# how loss has decreased with epoch number ax = plt.figure().gca() ax.xaxis.set_major_locator(MaxNLocator(integer=True)) ax.plot(history.history['loss']) ax.plot(history.history['val_loss']) plt.ylabel('Loss') plt.xlabel('Epoch') plt.legend(['train', 'test']) plt.title('Loss over training epochs') plt.show(); # graph for accuracy against the epoch number ax = plt.figure().gca() ax.xaxis.set_major_locator(MaxNLocator(integer=True)) ax.plot(history.history['acc']) ax.plot(history.history['val_acc']) plt.ylabel('Accuracy') plt.xlabel('Epoch') plt.legend(['train', 'test']) plt.title('Accuracy over training epochs') plt.show(); # evaluate the test accuracy , call evaluate method and give the data _, train_acc = model.evaluate(data.train_x, data.train_y) _, test_acc = model.evaluate(data.test_x, data.test_y) print("train acc", train_acc) print("test acc", test_acc) # take the class that is most likely to be the correct one based on model's opinion y_pred = model.predict(data.test_x).argmax(axis=-1)
Prediction with examples
# print classification report print(classification_report(data.test_y, y_pred, target_names=classes)) # create a confusion matrix and chart it cm = confusion_matrix(data.test_y, y_pred) df_cm = pd.DataFrame(cm, index=classes, columns=classes) # using a heatmap from seaborn to visualize the confusion matric hmap = sns.heatmap(df_cm, annot=True, fmt="d") hmap.yaxis.set_ticklabels(hmap.yaxis.get_ticklabels(), rotation=0, ha='right') hmap.xaxis.set_ticklabels(hmap.xaxis.get_ticklabels(), rotation=30, ha='right') plt.ylabel('True label') plt.xlabel('Predicted label'); # trying a few sentences which the model has not seen sentences = [ "HEAR MUSIC", "Rate this book as awful" ] pred_tokens = map(tokenizer.tokenize, sentences) pred_tokens = map(lambda tok: ["[CLS]"] + tok + ["[SEP]"], pred_tokens) pred_token_ids = list(map(tokenizer.convert_tokens_to_ids, pred_tokens)) pred_token_ids = map(lambda tids: tids +*(data.max_seq_len-len(tids)),pred_token_ids) pred_token_ids = np.array(list(pred_token_ids)) predictions = model.predict(pred_token_ids).argmax(axis=-1) for text, label in zip(sentences, predictions): print("text:", text, "\nintent:", classes[label]) print() model.save('Bert.h5')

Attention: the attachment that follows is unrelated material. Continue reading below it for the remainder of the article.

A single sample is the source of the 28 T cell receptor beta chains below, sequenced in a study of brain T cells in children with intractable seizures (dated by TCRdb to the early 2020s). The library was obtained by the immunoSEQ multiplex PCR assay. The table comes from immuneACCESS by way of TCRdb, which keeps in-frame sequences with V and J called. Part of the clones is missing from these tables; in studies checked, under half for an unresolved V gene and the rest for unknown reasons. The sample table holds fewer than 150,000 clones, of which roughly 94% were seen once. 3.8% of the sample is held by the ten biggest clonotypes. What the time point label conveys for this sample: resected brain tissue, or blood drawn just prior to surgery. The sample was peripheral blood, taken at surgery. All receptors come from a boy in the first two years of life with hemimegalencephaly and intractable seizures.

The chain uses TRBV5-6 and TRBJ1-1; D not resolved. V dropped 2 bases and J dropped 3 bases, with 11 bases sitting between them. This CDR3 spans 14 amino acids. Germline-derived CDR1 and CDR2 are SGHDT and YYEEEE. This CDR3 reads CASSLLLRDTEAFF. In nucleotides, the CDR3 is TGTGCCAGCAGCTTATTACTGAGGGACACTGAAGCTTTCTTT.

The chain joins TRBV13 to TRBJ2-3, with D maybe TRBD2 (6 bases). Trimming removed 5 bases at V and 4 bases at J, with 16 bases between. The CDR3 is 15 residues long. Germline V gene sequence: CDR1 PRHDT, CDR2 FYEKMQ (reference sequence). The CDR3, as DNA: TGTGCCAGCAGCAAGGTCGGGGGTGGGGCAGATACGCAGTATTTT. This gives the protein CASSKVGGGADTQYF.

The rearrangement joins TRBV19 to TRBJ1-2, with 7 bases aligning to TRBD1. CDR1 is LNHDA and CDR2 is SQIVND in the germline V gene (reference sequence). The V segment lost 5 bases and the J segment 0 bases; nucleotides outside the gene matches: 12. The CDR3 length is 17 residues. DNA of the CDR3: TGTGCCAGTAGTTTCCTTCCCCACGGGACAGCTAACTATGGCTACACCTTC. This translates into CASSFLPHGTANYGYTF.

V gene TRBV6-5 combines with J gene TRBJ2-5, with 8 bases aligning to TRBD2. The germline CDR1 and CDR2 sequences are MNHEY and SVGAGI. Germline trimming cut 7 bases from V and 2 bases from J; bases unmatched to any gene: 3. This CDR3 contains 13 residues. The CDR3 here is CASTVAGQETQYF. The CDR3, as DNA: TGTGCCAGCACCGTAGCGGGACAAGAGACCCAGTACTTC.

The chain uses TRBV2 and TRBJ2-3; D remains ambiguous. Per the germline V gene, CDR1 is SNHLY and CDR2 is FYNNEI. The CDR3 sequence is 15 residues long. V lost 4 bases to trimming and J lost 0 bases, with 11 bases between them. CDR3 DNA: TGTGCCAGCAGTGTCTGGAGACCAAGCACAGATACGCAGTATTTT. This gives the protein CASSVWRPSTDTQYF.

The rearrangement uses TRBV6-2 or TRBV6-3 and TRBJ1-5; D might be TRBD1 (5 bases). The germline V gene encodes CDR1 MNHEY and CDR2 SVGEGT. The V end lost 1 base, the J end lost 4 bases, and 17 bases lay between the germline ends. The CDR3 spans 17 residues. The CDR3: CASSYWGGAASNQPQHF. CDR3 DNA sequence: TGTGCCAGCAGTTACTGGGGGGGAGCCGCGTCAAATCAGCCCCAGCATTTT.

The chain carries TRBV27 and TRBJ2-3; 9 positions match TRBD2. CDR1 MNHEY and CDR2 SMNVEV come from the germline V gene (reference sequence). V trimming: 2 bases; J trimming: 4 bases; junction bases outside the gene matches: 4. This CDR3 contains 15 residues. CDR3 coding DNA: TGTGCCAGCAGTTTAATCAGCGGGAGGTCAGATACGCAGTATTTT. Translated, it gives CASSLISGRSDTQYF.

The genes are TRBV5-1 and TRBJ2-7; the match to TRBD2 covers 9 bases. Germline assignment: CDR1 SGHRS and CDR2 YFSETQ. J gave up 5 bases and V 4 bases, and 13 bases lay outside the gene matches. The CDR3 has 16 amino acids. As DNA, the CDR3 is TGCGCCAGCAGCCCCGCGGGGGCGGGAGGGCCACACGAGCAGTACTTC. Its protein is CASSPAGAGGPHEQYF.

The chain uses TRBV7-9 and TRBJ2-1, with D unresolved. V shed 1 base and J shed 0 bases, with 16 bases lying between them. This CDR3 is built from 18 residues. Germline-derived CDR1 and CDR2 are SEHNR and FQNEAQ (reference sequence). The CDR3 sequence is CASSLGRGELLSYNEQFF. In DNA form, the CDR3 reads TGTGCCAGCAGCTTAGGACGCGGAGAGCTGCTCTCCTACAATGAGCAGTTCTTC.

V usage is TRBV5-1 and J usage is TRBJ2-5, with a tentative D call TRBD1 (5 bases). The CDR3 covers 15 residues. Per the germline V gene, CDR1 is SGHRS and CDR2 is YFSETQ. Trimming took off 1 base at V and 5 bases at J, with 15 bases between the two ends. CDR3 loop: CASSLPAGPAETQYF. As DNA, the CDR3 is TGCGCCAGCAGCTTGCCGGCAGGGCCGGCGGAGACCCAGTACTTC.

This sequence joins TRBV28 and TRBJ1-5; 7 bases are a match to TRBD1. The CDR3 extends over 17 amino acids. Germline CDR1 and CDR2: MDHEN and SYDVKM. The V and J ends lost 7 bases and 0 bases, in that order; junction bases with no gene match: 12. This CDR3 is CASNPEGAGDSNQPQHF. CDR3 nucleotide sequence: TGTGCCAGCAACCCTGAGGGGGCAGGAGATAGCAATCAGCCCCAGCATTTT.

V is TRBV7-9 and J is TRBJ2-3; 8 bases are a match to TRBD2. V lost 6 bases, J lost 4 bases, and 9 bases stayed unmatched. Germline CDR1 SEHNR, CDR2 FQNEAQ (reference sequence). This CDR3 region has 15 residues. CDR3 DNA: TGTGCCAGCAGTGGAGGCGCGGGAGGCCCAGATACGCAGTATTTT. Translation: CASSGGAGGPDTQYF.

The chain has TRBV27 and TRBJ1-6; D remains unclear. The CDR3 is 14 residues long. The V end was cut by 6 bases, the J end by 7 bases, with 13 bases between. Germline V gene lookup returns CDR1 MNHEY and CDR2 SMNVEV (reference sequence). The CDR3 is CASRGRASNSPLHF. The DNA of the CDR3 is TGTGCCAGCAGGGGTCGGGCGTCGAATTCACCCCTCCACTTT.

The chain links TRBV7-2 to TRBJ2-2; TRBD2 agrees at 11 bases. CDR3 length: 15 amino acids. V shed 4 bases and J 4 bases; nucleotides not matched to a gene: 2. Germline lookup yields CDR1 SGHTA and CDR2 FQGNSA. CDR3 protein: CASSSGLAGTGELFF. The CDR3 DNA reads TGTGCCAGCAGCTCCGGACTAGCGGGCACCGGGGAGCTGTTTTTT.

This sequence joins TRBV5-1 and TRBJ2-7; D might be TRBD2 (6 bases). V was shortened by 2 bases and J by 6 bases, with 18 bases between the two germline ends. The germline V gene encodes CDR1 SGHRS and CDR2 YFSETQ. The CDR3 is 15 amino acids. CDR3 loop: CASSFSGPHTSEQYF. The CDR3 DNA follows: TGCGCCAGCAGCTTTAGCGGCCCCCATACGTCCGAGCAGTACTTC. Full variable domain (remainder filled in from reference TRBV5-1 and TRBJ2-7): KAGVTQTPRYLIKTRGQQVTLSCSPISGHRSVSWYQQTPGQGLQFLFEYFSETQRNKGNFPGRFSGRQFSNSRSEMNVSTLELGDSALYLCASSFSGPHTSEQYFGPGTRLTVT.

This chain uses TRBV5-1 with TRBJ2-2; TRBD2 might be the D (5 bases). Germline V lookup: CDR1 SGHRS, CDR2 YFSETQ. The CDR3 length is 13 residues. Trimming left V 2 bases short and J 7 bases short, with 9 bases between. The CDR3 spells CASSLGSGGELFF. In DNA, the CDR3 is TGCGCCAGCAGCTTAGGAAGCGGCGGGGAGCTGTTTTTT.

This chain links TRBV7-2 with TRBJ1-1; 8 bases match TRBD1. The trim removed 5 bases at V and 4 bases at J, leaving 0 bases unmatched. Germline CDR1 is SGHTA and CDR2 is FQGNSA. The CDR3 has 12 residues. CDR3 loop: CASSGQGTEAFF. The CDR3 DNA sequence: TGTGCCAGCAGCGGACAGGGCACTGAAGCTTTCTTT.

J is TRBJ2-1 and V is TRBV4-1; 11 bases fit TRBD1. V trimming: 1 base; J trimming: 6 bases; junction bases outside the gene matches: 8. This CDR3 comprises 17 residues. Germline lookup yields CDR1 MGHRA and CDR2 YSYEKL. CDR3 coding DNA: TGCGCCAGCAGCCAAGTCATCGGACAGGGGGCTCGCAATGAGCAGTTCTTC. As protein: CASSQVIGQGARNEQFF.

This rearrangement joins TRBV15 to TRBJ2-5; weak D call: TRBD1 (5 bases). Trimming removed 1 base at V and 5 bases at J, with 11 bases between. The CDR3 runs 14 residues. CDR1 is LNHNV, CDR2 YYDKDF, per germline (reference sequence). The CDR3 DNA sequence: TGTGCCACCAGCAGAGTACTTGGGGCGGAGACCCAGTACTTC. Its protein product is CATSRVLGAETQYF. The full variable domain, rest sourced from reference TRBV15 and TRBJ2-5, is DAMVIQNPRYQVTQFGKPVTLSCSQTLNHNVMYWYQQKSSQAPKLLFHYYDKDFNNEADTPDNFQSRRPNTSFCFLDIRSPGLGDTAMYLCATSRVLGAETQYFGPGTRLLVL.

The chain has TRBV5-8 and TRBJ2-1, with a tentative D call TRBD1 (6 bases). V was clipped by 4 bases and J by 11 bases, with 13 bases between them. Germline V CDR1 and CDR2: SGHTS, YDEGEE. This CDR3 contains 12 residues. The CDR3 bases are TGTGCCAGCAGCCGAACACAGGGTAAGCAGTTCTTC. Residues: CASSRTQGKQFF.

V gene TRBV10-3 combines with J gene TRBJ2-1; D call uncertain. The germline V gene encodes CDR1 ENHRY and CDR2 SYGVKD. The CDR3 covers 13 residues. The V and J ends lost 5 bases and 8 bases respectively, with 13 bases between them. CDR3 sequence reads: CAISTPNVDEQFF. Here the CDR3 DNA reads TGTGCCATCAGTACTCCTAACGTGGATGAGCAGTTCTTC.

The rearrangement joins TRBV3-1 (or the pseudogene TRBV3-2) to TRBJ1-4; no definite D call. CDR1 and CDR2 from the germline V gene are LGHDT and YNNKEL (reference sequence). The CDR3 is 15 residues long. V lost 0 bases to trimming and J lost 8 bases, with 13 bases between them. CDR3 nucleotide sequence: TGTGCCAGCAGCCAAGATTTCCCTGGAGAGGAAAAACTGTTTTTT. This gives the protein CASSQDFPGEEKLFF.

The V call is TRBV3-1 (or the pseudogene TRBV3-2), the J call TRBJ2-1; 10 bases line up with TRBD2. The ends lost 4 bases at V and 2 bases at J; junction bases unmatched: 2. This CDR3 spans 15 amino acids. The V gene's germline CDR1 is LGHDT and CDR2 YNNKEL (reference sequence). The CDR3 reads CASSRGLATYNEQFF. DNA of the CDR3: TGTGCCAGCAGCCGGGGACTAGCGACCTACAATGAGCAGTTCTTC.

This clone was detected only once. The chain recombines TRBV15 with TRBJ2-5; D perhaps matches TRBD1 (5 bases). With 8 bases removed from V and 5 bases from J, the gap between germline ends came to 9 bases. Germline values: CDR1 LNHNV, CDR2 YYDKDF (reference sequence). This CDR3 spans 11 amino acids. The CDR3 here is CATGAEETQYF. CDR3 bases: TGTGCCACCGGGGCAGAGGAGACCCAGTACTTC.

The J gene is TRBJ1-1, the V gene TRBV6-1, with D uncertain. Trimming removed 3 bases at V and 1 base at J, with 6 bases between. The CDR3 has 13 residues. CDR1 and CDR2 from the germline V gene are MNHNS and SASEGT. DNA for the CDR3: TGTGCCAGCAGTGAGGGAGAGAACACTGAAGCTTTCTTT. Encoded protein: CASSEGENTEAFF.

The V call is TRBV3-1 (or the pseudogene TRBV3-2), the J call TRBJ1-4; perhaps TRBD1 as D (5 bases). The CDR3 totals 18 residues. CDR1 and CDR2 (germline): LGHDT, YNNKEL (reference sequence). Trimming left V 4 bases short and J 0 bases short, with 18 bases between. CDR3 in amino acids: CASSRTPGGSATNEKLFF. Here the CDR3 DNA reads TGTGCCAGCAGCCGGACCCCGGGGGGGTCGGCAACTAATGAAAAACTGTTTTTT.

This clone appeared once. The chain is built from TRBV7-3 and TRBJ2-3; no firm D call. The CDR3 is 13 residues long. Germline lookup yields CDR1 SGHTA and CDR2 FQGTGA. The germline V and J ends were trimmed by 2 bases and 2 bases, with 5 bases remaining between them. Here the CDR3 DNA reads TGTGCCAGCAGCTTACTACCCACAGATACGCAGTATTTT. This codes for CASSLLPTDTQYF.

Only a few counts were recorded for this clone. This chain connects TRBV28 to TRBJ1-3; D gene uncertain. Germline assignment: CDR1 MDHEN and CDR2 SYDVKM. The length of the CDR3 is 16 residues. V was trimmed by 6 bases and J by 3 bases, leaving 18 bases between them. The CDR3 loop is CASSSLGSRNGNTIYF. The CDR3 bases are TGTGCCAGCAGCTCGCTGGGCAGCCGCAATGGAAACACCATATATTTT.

As we can see in the output, the model has successfully recognized the intent on never seen examples. I recommend the readers to try this model on different datasets, altering the model hyperparameters. This is a beautiful, more pythonic way of implementing a model so make sure to understand why generic functions in such a big model are vital.